Marie Syrkin

New York City

Philip Roth replies:

Since Marie Syrkin contends that my selective quoting from her March, 1973, Commentary letter, rather than going to the heart of her characterization of Portnoy’s lustfulness, actually misrepresents her position, I think I owe it to her to quote that letter in its entirety.

To the Editor of Commentary:

I have only one reservation in regard to Irving Howe’s superb essay on Philip Roth [“Philip Roth Reconsidered,” December 1972]: he lets Roth off too lightly in an area important enough to warrant dissenting comment. Mr. Howe writes: “Portnoy’s Complaint is not, as enraged critics have charged, an anti-Semitic book, though it contains plenty of contempt for Jewish life.” At the risk of joining the ranks of the enraged, I should like to examine this statement.

To begin with, the line between “contempt for Jewish life” and anti-Semitism is a bit shaky. Among its various components, anti-Semitism has a generous admixture of contempt which may either spring from hate or lead to hate. But even if we accept the distinction made by Mr. Howe, Roth remains open to the heavier charge.

For the sake of argument I am prepared to grant that Roth’s unrelieved picture of Jewish grossness, chicanery, lechery, hypocrisy, and so on belongs in the realm of the extended Jewish joke; and that Roth’s vision of the Jewish family in Portnoy…is, according to the taste of the reader, satire, realism, or simply a hilarious lampoon of the Jewish tribe which should vex only the overly nervous Jewish bourgeoisie. After all, why should Jews be exempt from the social critic’s jibe or the prophet’s wrath? And who is more qualified than a fellow tribesman to reveal the sty hidden beneath ritually pure kashrut? Let me also grant that the tribe’s perpetually endangered state is no reason for a serious humorist to stay his hand. Such matters should be the concern of rabbis, professional Jews, and other philistines, not of the honest writer and his enthusiastic reader. Yet even after all these concessions to artistic probity are made—“I paint the world as I see it”—there remains in Portnoy a distillate of something describable only as plain unadulterated anti-Semitism. The fact that the more sophisticated the critic the more readily he has ignored its presence tells us something about the Jewish condition in the United States.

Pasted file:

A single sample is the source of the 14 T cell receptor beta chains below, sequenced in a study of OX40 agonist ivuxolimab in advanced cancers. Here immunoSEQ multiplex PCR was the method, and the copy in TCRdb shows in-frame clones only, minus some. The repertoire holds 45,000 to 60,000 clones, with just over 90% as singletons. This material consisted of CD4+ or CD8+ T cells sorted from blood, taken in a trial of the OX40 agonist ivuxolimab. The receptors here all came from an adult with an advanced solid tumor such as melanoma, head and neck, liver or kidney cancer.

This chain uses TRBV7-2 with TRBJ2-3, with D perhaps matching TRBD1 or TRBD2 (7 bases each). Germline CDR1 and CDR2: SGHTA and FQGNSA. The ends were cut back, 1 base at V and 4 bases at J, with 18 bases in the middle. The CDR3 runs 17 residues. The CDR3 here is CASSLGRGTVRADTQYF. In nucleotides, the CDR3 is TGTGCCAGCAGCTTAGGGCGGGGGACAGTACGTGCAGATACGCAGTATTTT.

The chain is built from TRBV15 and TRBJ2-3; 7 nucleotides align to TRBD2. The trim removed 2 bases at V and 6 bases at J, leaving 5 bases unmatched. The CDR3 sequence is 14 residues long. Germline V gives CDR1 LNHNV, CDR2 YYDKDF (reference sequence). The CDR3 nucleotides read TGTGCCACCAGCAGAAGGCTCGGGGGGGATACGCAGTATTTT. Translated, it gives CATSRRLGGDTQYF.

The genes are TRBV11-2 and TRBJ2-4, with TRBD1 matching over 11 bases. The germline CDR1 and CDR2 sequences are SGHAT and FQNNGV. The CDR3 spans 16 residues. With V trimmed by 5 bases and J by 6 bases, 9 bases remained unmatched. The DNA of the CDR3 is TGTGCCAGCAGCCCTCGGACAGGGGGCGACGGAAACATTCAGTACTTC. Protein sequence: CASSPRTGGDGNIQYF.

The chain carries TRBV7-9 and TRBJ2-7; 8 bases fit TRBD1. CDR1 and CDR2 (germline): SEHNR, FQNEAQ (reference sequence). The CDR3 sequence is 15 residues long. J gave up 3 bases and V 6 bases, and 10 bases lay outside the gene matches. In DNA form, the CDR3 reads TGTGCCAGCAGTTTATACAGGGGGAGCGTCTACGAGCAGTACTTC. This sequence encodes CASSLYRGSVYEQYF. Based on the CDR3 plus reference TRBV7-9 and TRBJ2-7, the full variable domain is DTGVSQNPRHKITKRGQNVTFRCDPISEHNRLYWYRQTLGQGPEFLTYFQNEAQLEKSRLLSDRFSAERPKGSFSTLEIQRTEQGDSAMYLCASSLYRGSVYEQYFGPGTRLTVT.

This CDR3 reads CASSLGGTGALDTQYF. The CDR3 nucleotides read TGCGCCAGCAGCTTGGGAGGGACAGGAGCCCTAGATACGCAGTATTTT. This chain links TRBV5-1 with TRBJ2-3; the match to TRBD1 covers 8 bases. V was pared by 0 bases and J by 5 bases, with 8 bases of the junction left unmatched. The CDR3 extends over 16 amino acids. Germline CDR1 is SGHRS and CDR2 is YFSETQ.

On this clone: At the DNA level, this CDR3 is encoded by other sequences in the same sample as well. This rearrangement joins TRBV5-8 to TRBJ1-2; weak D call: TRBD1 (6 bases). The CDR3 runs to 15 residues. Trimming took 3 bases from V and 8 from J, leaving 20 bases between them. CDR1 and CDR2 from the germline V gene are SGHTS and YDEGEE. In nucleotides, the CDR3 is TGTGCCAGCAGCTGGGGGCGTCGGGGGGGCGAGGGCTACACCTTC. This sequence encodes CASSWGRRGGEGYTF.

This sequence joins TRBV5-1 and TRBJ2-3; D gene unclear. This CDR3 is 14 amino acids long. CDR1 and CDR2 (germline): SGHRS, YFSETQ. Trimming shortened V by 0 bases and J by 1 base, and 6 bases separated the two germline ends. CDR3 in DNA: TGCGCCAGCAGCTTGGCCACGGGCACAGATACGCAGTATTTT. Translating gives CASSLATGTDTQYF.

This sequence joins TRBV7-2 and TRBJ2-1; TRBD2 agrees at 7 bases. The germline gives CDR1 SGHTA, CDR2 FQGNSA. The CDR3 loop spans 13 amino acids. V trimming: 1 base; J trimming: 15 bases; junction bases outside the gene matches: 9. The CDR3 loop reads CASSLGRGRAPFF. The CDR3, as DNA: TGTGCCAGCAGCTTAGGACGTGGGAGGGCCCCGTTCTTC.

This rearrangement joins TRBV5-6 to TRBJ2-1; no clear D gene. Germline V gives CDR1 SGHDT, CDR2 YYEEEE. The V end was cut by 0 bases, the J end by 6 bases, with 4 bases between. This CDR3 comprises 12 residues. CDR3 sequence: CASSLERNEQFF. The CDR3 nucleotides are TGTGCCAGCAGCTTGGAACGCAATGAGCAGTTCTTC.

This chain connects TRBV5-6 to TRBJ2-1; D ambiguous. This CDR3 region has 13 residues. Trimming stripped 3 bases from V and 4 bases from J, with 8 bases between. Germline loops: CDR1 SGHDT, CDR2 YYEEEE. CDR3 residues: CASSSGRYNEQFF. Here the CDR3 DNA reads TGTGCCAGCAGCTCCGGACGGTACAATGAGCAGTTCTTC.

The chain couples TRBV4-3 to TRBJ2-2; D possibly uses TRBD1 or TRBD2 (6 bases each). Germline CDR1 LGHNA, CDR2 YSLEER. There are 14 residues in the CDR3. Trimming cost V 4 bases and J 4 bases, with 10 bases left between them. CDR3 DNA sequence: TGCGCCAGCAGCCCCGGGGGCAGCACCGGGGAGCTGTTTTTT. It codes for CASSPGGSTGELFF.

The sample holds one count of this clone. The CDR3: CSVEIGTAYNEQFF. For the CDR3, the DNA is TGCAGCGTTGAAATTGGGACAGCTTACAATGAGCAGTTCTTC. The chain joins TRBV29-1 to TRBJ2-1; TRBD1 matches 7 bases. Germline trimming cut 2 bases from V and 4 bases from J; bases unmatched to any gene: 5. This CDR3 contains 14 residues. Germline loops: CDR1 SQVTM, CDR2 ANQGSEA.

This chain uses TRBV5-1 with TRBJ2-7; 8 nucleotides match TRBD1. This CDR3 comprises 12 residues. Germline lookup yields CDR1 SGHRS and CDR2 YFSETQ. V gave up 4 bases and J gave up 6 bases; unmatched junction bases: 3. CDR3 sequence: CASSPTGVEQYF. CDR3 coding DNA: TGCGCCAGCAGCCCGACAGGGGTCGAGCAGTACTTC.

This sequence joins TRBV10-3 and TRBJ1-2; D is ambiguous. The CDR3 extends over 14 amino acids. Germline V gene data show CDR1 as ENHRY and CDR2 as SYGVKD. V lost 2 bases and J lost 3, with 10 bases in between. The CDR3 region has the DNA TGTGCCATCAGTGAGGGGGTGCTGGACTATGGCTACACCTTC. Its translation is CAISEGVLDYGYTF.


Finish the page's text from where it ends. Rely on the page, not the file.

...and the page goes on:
No disquisition on the nature of anti-Semitism is called for in this instance. Let us venture to be simple. Of what, in addition to lesser charges (Jews are pushy, vulgar, dishonest, shirkers of military duty, and generally unsavory), do anti-Semites accuse Jews? The gravamen of the anti-Semitic indictment straight through Hitler is that the Jew is the defiler and destroyer of the Gentile world.

Now what about hapless Portnoy, the amusing shlemiel on the analyst’s couch? He is neither so innocent nor so impotent. His boyhood pollutions are the prelude to his calculated pollution of his environment. In a classic description of what the Nazis called rassenschande (racial defilement), Portnoy explains that he lusts after blonde shikses not because he is drawn to them individually but because that is how he can “conquer America.” In sexual intercourse his pleasure is that “I can stick it up their backgrounds.” The scene in which he gloats at the contrast between his swarthy body and that of the fair Nordic patrician maiden he possesses is straight out of the Goebbels-Streicher script. Only the customary Roth technique of festooning the savage contour of his creation with amusing bits of idiom or local color—the dark Jewish body is at least half “undigested halvah and hot pastrami, from Newark, N.J.”—keeps the chuckling reader from realizing what has been perpetrated.